Flexibility in Job Application

How learning to adapt can land you a great job faster.

Searching for employment can be a time-consuming, exhausting process. With the upsurge in virtual communication, the process has also become more complicated: some jobs require you to apply online rather than in person.

Many people, especially those entering the job market for the first time, become understandably bewildered when met with the prospect of marketing their skills to such a vast market with so many different criteria for application. No one can create one résumé that will make them look appealing to every employer — so what can you do to make you look appealing to most employers?

The key to a successful job campaign, according to Ron McGowan, is flexibility. In his book, How to Find Work in the 21st Century, McGowan reminds jobseekers that there is no simple way to look for work; there are variables to take into account with each company. “Your résumé should be targeted to the needs of the company that you are contacting,” writes McGowan. “[This] just means making some modifications to [your résumé] to emphasize your most marketable skills that will appeal to them.”

McGowan’s claim rings true to Lauren Bourbeau who, having grown up in a small town, discovered firsthand the adjustments that needed to be made to her application process once she moved to Vancouver, BC. “I grew up in a town with one high school, one mall, and no Starbucks or Wal-Mart,” she says. “I learned pretty quickly when I got to Vancouver that I was going to have to alter my résumé in order to make my skills seem more marketable to larger corporations.”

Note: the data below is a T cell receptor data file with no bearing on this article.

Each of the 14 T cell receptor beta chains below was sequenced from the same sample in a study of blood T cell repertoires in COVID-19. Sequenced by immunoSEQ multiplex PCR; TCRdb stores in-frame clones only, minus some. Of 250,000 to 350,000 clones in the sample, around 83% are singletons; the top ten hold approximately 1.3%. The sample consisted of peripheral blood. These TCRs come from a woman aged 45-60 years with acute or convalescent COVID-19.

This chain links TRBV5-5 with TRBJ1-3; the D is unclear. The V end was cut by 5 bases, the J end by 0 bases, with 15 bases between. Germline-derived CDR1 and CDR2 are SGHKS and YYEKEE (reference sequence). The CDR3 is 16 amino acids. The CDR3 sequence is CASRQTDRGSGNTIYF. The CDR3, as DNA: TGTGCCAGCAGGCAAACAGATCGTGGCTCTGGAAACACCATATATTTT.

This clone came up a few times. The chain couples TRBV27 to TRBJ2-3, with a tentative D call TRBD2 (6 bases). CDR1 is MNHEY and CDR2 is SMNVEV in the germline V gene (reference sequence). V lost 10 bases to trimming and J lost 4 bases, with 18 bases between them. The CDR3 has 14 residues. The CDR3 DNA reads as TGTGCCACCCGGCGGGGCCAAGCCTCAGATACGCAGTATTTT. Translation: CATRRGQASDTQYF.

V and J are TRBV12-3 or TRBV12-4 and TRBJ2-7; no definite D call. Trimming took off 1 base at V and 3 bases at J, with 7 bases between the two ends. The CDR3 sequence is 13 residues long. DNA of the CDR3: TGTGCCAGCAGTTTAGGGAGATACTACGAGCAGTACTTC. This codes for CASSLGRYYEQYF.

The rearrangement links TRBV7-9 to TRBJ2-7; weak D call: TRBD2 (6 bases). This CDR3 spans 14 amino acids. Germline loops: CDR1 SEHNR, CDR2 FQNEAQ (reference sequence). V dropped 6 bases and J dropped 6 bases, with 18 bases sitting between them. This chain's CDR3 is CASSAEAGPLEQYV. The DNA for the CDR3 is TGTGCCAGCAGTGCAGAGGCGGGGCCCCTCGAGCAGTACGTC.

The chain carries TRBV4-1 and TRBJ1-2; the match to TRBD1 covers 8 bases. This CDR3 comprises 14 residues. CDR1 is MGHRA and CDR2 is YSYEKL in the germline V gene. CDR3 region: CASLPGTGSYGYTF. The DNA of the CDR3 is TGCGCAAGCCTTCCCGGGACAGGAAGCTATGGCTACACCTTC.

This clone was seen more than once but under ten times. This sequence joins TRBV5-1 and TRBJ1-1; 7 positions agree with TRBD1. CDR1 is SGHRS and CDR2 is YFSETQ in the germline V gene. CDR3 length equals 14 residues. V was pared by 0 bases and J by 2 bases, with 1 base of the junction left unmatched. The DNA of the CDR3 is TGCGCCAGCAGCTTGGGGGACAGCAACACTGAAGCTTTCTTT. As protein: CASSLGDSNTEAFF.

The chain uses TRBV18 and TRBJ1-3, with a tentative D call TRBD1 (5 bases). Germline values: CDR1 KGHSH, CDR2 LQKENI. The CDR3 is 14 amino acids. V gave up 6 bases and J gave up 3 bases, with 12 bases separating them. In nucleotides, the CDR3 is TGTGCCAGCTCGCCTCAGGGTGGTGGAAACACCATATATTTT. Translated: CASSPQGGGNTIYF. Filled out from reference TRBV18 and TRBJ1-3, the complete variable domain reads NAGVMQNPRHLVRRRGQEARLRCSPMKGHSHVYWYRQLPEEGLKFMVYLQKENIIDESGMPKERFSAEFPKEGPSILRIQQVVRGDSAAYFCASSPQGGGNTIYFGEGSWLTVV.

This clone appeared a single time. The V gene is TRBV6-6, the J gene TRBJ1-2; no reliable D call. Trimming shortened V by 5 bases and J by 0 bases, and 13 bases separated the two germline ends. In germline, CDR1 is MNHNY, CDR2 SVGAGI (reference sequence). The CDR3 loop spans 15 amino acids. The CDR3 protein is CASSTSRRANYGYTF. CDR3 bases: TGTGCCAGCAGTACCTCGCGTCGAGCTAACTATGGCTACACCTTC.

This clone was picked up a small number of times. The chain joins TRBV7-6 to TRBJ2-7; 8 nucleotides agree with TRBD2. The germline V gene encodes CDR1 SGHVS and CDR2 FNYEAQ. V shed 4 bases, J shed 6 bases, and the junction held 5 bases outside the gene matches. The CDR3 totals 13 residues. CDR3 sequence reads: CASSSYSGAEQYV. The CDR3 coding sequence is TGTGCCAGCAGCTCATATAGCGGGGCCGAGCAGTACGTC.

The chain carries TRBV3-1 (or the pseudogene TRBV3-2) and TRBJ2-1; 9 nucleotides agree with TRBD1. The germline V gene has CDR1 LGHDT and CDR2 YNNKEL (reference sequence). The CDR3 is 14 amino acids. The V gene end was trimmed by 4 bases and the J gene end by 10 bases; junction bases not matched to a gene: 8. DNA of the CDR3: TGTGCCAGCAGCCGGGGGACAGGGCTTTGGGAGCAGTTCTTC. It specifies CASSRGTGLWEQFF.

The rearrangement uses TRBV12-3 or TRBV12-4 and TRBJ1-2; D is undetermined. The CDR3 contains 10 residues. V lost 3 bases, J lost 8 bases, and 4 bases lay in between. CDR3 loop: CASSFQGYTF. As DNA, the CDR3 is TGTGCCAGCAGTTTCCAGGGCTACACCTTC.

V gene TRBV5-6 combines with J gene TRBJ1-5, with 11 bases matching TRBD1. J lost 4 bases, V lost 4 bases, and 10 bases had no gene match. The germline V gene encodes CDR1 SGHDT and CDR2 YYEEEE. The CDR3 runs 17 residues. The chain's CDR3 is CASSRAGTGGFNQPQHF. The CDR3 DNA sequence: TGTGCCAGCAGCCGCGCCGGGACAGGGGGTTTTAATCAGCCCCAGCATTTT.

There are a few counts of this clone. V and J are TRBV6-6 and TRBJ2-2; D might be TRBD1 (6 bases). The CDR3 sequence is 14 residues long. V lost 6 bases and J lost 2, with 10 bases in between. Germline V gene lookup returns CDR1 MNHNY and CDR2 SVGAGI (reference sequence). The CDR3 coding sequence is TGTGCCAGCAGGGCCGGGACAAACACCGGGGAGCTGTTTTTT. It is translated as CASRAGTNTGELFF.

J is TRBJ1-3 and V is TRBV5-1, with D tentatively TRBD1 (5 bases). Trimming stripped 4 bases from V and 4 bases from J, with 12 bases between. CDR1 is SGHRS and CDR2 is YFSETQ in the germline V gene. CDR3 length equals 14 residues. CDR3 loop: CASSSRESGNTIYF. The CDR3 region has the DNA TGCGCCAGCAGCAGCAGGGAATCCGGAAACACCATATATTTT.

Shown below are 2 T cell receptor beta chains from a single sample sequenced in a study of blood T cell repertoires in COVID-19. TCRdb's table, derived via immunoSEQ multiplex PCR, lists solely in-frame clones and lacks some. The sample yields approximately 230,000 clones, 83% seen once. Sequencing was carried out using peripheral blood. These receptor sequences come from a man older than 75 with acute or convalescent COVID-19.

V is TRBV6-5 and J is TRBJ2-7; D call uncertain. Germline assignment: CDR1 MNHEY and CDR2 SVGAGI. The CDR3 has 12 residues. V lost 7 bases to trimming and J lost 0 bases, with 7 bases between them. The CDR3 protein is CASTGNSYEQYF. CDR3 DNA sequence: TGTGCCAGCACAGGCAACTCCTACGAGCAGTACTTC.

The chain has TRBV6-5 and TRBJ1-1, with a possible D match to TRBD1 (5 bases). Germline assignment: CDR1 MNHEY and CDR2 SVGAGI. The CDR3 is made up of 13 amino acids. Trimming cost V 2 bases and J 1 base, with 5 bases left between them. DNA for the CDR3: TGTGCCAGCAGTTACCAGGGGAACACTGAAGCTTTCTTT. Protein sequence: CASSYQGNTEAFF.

Lauren made an appointment with a career advisor at her university. By the time she walked out of his office, she had a drastically different résumé in her hand than the one with which she had walked in.

Instead of just listing her job experience in point form, she had expanded upon the skills she had developed in those jobs. “For my job at a fast-food company, I said I had learned the qualities of teamwork and attentiveness to detail; for my position as a server, I said I honed my problem-solving and conflict-resolution skills,” she says.

The intention, her advisor explained, is to let the employer know how you are qualified for the specific position that is being offered. In other words, you have to be creative with how you present your skills in order to make them relevant to the specific job you’re applying for.

Are there guidelines you should stick to when applying for a position? Maybe, but these guidelines vary depending on who you talk to. Some career advisors will tell you your résumé should be no longer than one page, while others will advise you to fill two pages.

Some will advise you to wear a bright colour to interviews, while others still will tell you to dress more conservatively. There is no specific set of instructions that will lead you to more success than another –- it might be appropriate in some cases to have a longer résumé, while in other cases it might be better to trim it down.

The important thing to remember is to be flexible. Be prepared for twists and turns.

As author Ron McGowan, and Lauren Bourbeau herself will attest, adaptability is an integral skill for the successful job-seeker. Who knows — maybe someday you will be able to work that skill into your résumé!

Further Reference how-to-find-work-cover-large This article refers to the best-selling book, How to Find Work in the 21st Century, by Ron McGowan.

This book is currently in use at over 200 colleges, universities, and secondary schools in North America and Europe.

Read more about the book in our Web store.

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